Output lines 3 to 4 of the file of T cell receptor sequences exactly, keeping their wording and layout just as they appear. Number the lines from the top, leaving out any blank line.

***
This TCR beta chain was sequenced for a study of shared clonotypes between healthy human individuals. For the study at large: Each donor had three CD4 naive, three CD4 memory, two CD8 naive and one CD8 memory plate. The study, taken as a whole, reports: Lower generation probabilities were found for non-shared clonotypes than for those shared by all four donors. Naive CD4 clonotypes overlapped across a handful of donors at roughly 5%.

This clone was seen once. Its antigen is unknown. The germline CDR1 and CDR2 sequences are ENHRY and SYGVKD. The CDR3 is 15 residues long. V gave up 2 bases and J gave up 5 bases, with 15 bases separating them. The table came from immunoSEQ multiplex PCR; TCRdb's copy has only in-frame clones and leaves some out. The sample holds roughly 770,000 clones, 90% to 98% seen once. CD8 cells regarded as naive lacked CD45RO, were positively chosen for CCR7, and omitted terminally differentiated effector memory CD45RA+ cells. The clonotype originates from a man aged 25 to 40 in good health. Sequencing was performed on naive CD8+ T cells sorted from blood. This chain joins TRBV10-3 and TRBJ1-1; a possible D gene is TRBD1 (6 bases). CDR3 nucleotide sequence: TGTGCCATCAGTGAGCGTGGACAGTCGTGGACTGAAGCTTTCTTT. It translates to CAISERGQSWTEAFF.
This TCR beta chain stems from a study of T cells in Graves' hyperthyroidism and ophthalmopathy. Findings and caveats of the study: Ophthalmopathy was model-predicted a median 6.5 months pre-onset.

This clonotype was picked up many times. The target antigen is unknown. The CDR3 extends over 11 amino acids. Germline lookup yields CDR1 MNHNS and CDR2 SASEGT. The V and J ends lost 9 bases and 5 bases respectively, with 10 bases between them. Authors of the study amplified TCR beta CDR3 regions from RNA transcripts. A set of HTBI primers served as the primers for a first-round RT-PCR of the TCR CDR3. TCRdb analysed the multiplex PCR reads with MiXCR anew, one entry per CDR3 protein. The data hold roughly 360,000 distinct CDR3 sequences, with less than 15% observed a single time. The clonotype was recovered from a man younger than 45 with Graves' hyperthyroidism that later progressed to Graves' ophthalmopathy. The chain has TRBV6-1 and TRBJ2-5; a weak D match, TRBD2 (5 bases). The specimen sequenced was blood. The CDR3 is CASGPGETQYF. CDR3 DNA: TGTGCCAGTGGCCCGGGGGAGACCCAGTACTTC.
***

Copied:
This TCR beta chain stems from a study of T cells in Graves' hyperthyroidism and ophthalmopathy. Findings and caveats of the study: Ophthalmopathy was model-predicted a median 6.5 months pre-onset.

This clonotype was picked up many times. The target antigen is unknown. The CDR3 extends over 11 amino acids. Germline lookup yields CDR1 MNHNS and CDR2 SASEGT. The V and J ends lost 9 bases and 5 bases respectively, with 10 bases between them. Authors of the study amplified TCR beta CDR3 regions from RNA transcripts. A set of HTBI primers served as the primers for a first-round RT-PCR of the TCR CDR3. TCRdb analysed the multiplex PCR reads with MiXCR anew, one entry per CDR3 protein. The data hold roughly 360,000 distinct CDR3 sequences, with less than 15% observed a single time. The clonotype was recovered from a man younger than 45 with Graves' hyperthyroidism that later progressed to Graves' ophthalmopathy. The chain has TRBV6-1 and TRBJ2-5; a weak D match, TRBD2 (5 bases). The specimen sequenced was blood. The CDR3 is CASGPGETQYF. CDR3 DNA: TGTGCCAGTGGCCCGGGGGAGACCCAGTACTTC.